Penn State researchers have created an artificially intelligent device that uses bug-like features to collect information from sunlight that could be used to improve solar energy conversion technologies, landscape architecture, farming, and other industries.
Energy and Mineral Engineering
Energy and Mineral Engineering
Joseph Abrahamson, a Penn State energy and mineral engineering doctoral candidate, was selected to receive the Federal Aviation Administration’s (FAA) Centers of Excellence Student of the Year (SOY) Award. Abrahamson was chosen for his research with developing data-based tools to predict emission indices for alternative fuels.
Mining engineering student Katie Hutton broadened her exposure to the mining industry through an internship that she secured, in part, from the mining engineering program's industry connections.
Luis Ayala, professor of petroleum and natural gas engineering, has been named the inaugural William A. Fustos Family Professor in Energy and Mineral Engineering. The endowed professorship was established with a $1 million gift from William and Lindsey Fustos, both Penn State graduates.
Laser tag, making blankets for families fighting cancer, fishing — and, of course, a 46-hour dance marathon — are some of the most memorable activities from the THON activities for the College of Earth and Mineral Sciences (EMS) benefiting THON team. Dancers reflect on the past year of providing emotional support for Four Diamonds families, fundraising efforts and what inspired them to get involved.
Ryan McCann and Luke Schramm had the chance to experience something that no other undergraduate Penn State student has experienced — studying for a semester at the prestigious Middle East Technical University in Ankara, Turkey. In addition to studying at the renowned engineering school, the two petroleum and natural gas engineering students learned about Turkey's rich history and made friendships with students from many countries.
On Oct. 4, 1890, Penn State’s Board of Trustees approved the establishment of a mining engineering degree program. In the 125 years since then, Penn State’s mining engineering program has become one of the most influential in the country, helping to educate future engineers and providing leadership and ideas to help shape the industry.
On Nov. 9, 2015, Penn State mining engineering student Sam Baker had a pleasant surprise. After Baker mailed a letter to his local congressman, Rep. Glenn “GT” Thompson, about the congressman’s efforts to address job security in the mining industry, Thompson visited the University Park campus to answer Baker’s questions in person and meet with a select group of mining engineering student leaders.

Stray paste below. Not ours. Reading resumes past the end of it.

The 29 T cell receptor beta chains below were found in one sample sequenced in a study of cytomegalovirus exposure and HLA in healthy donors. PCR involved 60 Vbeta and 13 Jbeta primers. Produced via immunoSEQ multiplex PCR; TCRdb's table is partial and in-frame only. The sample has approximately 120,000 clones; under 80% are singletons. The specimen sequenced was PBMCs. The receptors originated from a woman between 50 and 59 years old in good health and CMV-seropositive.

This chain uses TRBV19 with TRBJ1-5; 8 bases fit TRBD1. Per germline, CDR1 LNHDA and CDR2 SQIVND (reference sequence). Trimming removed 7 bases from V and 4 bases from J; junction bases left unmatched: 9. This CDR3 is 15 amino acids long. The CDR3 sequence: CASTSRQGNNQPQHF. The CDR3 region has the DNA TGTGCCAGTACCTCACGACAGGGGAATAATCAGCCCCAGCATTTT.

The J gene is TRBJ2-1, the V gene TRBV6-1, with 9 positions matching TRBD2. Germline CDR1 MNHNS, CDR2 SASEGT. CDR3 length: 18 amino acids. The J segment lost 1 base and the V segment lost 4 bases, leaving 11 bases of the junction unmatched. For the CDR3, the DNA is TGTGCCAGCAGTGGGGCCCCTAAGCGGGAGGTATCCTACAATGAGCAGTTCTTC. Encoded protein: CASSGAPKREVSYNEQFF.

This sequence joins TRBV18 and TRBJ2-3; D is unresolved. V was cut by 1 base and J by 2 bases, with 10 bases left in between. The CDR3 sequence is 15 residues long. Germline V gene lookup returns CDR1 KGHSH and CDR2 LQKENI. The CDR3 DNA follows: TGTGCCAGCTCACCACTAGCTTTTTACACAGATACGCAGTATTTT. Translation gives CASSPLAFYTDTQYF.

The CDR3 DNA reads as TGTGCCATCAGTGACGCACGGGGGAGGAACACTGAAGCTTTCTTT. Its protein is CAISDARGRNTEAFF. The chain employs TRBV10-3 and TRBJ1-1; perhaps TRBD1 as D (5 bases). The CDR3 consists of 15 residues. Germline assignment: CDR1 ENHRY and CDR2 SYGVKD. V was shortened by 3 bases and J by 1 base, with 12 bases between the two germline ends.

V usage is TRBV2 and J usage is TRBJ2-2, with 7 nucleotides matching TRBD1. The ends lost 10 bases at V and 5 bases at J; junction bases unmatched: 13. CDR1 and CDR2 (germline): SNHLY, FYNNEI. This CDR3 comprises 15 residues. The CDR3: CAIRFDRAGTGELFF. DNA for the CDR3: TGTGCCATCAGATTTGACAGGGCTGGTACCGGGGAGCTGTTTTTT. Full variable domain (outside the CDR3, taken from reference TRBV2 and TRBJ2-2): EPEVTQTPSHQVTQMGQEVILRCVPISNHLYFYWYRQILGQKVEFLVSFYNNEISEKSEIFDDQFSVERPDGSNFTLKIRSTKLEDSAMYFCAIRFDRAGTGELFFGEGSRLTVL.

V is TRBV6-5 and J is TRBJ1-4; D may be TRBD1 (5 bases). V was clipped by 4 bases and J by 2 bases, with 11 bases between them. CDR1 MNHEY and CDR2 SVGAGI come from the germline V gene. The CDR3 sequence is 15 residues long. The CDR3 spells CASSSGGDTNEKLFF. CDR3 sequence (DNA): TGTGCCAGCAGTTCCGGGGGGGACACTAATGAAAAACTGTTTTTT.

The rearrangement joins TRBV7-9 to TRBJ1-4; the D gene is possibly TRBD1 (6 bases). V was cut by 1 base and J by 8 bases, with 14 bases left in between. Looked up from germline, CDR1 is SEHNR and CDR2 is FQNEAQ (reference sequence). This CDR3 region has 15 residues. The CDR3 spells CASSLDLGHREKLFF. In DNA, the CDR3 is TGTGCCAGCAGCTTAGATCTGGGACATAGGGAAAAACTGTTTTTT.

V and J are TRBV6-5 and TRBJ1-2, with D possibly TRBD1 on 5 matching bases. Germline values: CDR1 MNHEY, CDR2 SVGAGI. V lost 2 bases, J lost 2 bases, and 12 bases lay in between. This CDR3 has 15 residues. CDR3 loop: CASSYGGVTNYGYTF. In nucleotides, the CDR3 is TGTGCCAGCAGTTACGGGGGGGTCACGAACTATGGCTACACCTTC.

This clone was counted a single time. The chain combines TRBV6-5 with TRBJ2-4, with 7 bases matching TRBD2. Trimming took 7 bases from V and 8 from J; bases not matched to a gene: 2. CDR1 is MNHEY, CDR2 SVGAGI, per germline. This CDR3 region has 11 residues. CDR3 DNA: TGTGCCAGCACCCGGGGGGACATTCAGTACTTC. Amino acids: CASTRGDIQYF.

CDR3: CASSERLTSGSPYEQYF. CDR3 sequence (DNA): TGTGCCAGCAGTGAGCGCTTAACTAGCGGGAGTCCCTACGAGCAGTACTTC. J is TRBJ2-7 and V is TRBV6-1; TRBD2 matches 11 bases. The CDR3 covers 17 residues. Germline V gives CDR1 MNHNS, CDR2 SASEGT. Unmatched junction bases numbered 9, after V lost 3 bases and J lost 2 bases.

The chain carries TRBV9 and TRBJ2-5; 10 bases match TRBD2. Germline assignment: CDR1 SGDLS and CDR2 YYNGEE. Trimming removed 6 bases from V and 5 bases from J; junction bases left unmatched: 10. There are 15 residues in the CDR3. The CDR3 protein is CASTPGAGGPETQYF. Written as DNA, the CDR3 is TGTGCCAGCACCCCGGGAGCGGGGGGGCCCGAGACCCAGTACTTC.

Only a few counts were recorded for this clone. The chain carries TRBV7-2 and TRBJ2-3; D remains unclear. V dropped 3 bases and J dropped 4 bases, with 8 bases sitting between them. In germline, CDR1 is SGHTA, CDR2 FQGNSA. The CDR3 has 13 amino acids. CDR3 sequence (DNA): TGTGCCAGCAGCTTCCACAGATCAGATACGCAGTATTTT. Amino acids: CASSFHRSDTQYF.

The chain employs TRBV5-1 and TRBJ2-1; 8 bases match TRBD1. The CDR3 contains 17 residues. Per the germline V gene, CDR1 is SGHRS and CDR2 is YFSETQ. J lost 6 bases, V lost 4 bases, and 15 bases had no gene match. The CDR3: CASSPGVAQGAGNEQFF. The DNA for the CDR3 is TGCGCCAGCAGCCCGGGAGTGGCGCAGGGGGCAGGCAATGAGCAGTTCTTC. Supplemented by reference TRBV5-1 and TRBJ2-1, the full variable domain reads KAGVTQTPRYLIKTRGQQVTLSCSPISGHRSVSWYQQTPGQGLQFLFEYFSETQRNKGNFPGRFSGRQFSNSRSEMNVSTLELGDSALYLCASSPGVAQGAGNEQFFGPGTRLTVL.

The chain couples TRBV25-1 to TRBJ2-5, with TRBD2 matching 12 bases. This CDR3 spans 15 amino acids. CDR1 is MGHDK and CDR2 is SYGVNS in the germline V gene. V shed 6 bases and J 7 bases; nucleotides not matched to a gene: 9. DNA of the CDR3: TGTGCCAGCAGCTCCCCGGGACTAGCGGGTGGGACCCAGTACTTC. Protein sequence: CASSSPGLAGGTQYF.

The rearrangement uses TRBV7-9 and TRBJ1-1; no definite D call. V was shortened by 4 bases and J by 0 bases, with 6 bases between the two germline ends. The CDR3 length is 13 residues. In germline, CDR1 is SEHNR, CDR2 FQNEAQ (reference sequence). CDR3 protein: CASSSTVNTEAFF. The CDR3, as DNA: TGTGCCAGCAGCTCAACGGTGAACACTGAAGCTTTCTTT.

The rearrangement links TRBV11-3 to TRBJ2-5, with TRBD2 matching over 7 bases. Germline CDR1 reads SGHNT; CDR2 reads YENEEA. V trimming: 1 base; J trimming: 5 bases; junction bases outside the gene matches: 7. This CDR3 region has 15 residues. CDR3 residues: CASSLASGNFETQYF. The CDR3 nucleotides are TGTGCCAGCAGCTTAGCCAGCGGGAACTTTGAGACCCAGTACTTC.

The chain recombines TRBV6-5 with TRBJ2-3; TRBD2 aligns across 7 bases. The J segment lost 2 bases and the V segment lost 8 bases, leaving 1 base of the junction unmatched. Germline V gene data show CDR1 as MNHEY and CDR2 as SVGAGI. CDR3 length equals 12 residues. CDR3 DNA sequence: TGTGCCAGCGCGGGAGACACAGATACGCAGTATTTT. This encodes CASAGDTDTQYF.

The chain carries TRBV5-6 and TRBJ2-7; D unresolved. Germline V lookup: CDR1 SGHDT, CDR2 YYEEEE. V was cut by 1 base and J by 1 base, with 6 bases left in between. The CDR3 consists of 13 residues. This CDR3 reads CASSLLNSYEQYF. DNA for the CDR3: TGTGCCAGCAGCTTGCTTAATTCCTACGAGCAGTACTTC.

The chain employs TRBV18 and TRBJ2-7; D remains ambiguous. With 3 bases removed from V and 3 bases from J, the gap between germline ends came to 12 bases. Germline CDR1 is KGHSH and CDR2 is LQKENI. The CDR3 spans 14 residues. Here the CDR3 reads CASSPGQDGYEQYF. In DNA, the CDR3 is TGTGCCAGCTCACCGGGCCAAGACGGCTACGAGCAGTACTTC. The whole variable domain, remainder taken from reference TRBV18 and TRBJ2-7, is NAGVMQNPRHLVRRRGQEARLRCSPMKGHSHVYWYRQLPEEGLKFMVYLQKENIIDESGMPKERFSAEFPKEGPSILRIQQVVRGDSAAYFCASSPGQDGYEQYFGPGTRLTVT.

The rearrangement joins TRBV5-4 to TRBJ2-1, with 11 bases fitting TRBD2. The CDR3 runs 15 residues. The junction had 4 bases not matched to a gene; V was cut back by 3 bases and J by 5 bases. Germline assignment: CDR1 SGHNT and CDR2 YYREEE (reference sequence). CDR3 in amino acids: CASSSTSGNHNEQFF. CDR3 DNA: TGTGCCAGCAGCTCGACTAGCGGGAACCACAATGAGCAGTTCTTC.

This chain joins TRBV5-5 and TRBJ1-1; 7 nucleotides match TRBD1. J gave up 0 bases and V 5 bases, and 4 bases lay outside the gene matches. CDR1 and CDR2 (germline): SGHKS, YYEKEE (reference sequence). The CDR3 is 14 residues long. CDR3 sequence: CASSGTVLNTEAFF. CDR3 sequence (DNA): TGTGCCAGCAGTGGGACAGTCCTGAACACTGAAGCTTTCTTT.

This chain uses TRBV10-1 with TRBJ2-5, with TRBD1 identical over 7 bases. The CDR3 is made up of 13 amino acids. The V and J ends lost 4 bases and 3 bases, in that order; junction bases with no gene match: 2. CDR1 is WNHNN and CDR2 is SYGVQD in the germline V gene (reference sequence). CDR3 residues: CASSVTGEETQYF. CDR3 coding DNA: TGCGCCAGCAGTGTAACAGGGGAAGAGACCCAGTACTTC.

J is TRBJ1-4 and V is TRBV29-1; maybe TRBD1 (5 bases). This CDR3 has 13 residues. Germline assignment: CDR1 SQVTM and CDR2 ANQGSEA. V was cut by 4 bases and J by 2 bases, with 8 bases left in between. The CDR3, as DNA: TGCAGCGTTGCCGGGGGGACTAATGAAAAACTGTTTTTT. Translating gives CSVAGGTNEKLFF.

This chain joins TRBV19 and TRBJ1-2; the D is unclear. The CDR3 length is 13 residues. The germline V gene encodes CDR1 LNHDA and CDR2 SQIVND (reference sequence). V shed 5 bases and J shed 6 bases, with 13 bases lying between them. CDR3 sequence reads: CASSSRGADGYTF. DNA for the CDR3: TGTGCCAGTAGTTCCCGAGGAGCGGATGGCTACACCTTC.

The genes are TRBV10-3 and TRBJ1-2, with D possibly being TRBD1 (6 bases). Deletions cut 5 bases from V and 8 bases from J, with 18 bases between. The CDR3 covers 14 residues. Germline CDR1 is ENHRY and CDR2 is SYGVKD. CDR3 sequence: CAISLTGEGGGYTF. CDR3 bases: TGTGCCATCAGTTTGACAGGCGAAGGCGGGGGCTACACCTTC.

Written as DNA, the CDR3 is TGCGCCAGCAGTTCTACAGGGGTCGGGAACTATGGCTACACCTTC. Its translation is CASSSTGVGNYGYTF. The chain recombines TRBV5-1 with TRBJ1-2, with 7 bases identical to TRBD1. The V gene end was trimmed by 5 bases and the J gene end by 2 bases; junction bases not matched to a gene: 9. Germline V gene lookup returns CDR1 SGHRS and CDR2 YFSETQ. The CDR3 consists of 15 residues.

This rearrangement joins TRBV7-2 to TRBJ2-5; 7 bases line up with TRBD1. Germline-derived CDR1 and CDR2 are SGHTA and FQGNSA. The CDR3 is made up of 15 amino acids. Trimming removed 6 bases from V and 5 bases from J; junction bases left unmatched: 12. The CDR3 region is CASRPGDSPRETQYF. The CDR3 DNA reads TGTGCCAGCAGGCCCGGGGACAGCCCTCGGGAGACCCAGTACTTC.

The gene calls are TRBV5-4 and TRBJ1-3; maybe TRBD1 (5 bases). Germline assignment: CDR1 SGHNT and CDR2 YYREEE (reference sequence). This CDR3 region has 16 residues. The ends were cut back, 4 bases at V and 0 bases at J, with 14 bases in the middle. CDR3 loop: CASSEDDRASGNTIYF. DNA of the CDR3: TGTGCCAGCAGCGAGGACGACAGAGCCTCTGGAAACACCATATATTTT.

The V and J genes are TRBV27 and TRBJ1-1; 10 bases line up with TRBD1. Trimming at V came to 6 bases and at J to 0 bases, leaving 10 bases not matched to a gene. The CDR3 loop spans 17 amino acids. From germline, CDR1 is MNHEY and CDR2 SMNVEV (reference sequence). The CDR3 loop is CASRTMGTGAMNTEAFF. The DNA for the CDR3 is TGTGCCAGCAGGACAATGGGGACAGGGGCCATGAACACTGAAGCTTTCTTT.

This fall, 11 students in Penn State’s College of Earth and Mineral Sciences spent a day volunteering at Seldom Seen Tourist Coal Mine in Patton, Pennsylvania. An active coal mine during the 40s and 50s, Seldom Seen now serves educational purposes and is preserved as a nonprofit attraction where the public can learn about the history of coal mining.
Sanjay Srinivasan has been named the inaugural John and Willie Leone Family Chair in Energy and Mineral Engineering at Penn State. Srinivasan joined the faculty in the College of Earth and Mineral Sciences’ John and Willie Leone Family Department of Energy and Mineral Engineering on July 1, 2015.
When Carly Hinton first volunteered with the Penn State IFC/Panhellenic Dance Marathon (THON) as a freshman, she had no idea that she’d be leading THON’s top-fundraising general organization only two years later. Now, after serving for three years in leadership roles for the College of Earth and Mineral Sciences (EMS) THON group, Hinton was recognized for her dedication by being named the 2015 recipient of the THON Diamond of Courage Award. The award is one of five major Road to THON Celebration awards given annually to recognize the hard work of volunteers.
Theoretically, hydropower can step in when wind turbines go still, but barriers to this non-polluting resource serving as a backup are largely policy- and regulation-based, according to Penn State researchers.
John and Willie Leone of Bethlehem, Pa., have committed a leadership gift of $5 million to endow the Department of Energy and Mineral Engineering in Penn State's College of Earth and Mineral Sciences. The University will name the department in recognition of the couple's generosity. The gift is the largest from an individual or couple in the history of the College of Earth and Mineral Sciences, and will enable the John and Willie Leone Family Department of Energy and Mineral Engineering to create such opportunities as a faculty chair, undergraduate scholarships and graduate fellowships.